Interview: Sean Cairncross

In what ways can Côte d’Ivoire accelerate efforts to diversify its economy?

SEAN CAIRNCROSS: Côte d’Ivoire is one of the fastest-growing economies in the world, thanks in part to improved political stability and governance, investment in people and economic opportunities. To accelerate diversified growth, there are two main constraints that need to be addressed. These are improving human capital, particularly through the economic empowerment of women, and facilitating the movement of goods and people. For instance, we are investing approximately $400m in transport and education infrastructure and soft-skills projects. Through these investments, Côte d’Ivoire is quickly becoming a desirable location for employment-intensive industries such as manufacturing and business process outsourcing.

How can the government boost private investment?

CAIRNCROSS: Private sector investment drives sustainable economic growth, and Côte d’Ivoire’s government plays a key role in creating an enabling environment for this. A vital component is ensuring that the private sector can access the qualified, skilled labour force needed in Côte d’Ivoire.

Companies that currently invest in Côte d’Ivoire, or are considering investing, often cite skilled labour shortages as the biggest challenge to their ambitious plans. The shortage of sought-after skills in the workforce largely stems from an education system that requires further investment, particularly in the technical and vocational education and training (TVET) segment.

We encourage a new approach to the TVET system through a public-private partnership (PPP) model. This approach aligns incentives and resources by allowing the private sector to match TVET courses to market demand. Because of its wealth of knowledge and experience, the private sector is best positioned to deliver training and technology to make the Ivorian workforce competitive and attractive to private investment.

What steps can be taken to encourage the economic empowerment of women?

CAIRNCROSS: An economy cannot reach its full potential if women are left out. Data consistently show that strengthening women’s economic opportunities is beneficial to the economy. In recent years, Côte d’Ivoire has pursued a series of major reforms to promote gender equality. For example, in April 2019, with support from the Women’s Global Development and Prosperity Initiative, we assisted in the establishment of a new unit for gender equality at the Ministry of Education. Low literacy and education completion rates continue to hinder women’s full economic participation, and greater education advocacy for women and girls is needed to expand employment opportunities.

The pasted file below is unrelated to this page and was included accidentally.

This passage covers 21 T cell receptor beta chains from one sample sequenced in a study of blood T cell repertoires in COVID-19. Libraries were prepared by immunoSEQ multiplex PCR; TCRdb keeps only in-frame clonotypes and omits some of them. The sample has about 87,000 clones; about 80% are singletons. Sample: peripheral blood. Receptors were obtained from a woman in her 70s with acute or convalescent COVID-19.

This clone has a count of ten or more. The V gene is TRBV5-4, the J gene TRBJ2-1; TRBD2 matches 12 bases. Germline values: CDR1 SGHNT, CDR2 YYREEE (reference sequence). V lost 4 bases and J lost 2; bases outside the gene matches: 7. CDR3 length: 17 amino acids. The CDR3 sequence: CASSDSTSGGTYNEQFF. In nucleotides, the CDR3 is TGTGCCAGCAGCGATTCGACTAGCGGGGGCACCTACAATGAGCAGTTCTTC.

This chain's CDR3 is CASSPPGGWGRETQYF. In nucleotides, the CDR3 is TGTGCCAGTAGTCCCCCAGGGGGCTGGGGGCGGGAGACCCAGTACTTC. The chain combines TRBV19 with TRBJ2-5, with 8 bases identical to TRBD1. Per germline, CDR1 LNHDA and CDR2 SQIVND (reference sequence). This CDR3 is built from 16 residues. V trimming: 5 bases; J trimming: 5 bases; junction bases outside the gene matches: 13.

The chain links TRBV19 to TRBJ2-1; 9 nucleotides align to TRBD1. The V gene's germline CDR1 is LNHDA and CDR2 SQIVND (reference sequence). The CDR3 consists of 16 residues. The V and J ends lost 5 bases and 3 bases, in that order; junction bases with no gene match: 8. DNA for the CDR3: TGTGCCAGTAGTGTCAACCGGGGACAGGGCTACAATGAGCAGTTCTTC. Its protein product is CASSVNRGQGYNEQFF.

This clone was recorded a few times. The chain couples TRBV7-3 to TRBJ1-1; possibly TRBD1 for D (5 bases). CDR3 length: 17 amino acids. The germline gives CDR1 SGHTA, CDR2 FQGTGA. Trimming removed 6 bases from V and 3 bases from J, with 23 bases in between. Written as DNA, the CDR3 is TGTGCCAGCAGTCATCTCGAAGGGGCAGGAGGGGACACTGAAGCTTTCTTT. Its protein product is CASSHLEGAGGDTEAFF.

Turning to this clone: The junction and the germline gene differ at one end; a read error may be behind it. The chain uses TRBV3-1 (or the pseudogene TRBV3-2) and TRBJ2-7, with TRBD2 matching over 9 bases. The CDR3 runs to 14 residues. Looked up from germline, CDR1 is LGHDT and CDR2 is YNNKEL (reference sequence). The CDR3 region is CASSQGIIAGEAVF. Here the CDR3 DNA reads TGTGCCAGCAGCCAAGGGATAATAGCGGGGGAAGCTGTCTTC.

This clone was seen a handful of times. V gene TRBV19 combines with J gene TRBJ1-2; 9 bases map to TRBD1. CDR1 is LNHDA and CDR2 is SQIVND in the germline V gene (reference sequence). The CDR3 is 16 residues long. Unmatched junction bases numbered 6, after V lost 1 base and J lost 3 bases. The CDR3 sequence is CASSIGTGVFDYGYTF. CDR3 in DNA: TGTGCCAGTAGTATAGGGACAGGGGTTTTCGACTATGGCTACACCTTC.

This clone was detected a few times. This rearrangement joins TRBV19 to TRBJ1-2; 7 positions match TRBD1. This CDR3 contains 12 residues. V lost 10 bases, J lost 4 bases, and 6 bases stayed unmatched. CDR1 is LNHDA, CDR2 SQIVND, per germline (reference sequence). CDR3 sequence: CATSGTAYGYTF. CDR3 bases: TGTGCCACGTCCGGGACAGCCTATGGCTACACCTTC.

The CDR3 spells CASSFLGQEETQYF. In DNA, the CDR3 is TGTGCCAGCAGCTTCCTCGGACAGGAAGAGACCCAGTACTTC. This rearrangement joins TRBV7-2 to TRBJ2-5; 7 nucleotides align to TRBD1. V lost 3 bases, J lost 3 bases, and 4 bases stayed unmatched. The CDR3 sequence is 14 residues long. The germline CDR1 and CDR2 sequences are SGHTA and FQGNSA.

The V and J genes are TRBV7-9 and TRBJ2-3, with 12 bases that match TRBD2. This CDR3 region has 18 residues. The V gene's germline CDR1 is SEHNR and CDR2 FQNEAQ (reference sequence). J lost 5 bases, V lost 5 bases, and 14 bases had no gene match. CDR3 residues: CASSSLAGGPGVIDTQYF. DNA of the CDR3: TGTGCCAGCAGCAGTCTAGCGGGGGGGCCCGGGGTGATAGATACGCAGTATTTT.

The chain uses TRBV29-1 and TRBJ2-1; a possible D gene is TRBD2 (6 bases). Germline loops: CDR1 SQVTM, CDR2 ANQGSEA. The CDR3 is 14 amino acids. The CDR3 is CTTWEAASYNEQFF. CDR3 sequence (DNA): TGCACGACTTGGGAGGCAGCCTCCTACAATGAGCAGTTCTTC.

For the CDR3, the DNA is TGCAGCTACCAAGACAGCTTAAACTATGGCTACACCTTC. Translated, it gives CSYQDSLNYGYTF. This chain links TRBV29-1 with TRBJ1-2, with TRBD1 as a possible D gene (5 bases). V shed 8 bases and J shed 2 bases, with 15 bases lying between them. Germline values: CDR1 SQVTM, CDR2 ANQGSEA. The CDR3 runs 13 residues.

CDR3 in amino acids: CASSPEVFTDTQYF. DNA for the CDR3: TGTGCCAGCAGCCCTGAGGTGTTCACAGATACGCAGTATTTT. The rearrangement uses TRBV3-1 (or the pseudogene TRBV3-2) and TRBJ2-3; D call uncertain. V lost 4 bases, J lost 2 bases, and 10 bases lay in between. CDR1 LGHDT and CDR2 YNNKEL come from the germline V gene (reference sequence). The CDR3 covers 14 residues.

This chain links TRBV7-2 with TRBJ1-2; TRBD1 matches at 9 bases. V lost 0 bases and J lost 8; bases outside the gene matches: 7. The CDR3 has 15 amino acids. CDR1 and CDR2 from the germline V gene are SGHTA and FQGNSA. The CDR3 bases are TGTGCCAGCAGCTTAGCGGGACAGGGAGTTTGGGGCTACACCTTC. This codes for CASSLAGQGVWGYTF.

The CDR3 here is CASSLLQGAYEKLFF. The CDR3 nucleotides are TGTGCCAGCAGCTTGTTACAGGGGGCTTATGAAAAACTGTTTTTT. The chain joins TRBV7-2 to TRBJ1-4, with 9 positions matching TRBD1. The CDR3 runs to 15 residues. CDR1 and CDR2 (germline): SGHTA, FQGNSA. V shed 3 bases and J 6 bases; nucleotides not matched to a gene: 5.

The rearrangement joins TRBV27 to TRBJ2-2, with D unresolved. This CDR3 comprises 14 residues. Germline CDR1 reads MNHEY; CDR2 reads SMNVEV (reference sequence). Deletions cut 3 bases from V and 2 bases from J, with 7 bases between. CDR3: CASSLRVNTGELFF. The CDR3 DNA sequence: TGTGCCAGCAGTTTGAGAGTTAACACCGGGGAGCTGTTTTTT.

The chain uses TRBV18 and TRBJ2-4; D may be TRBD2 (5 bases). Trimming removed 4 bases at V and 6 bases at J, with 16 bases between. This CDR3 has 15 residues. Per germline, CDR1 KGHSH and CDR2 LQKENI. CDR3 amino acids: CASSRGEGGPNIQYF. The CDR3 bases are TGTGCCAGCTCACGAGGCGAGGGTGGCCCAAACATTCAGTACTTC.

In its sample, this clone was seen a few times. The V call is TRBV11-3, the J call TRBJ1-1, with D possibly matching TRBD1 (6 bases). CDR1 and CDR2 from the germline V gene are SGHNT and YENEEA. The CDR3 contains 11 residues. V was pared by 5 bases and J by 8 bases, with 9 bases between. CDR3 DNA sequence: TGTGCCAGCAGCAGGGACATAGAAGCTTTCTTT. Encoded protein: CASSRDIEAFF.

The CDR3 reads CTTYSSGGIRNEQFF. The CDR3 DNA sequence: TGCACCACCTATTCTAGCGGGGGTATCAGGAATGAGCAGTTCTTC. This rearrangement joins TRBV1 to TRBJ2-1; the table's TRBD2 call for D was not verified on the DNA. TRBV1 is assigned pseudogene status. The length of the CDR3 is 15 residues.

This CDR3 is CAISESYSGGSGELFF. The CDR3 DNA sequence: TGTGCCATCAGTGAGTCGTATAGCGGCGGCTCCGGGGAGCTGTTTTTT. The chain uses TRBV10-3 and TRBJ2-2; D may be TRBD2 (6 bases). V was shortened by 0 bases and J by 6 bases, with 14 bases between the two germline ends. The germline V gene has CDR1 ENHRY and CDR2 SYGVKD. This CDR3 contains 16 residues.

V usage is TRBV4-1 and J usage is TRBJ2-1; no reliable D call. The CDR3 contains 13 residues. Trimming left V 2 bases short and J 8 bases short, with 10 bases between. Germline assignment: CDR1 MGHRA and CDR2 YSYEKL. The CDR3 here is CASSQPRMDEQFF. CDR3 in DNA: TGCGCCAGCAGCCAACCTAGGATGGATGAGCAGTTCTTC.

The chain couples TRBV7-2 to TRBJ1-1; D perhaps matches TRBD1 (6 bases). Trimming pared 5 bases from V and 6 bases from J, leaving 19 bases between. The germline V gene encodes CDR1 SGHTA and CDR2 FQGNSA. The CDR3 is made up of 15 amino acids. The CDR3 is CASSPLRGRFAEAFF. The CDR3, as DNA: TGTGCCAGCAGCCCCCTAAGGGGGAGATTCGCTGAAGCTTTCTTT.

However, more still needs to be done. Côte d’Ivoire must ensure full implementation of the laws passed to support and encourage women’s participation in the economy. In July 2019 the government passed a marriage law supporting women’s equal right to the management of household assets, an important step in bringing attention to gender equality in the home.

To what extent can foreign aid agencies support African countries in tackling pressing challenges?

CAIRNCROSS: Our country-led approach to development has supported African countries as they address fundamental challenges by working closely with government counterparts and key stakeholders, including the private sector, civil society and other donors. The process is data-driven and relies on extensive analysis to determine the right infrastructure and policy reform projects to address economic constraints in sectors such as energy, education and transport.

These projects, however, will not be sustained by foreign assistance alone. We believe that the key to catalysing Côte d’Ivoire’s growth potential lies with private sector collaboration through blended financing, which mobilises private capital for the good of the public.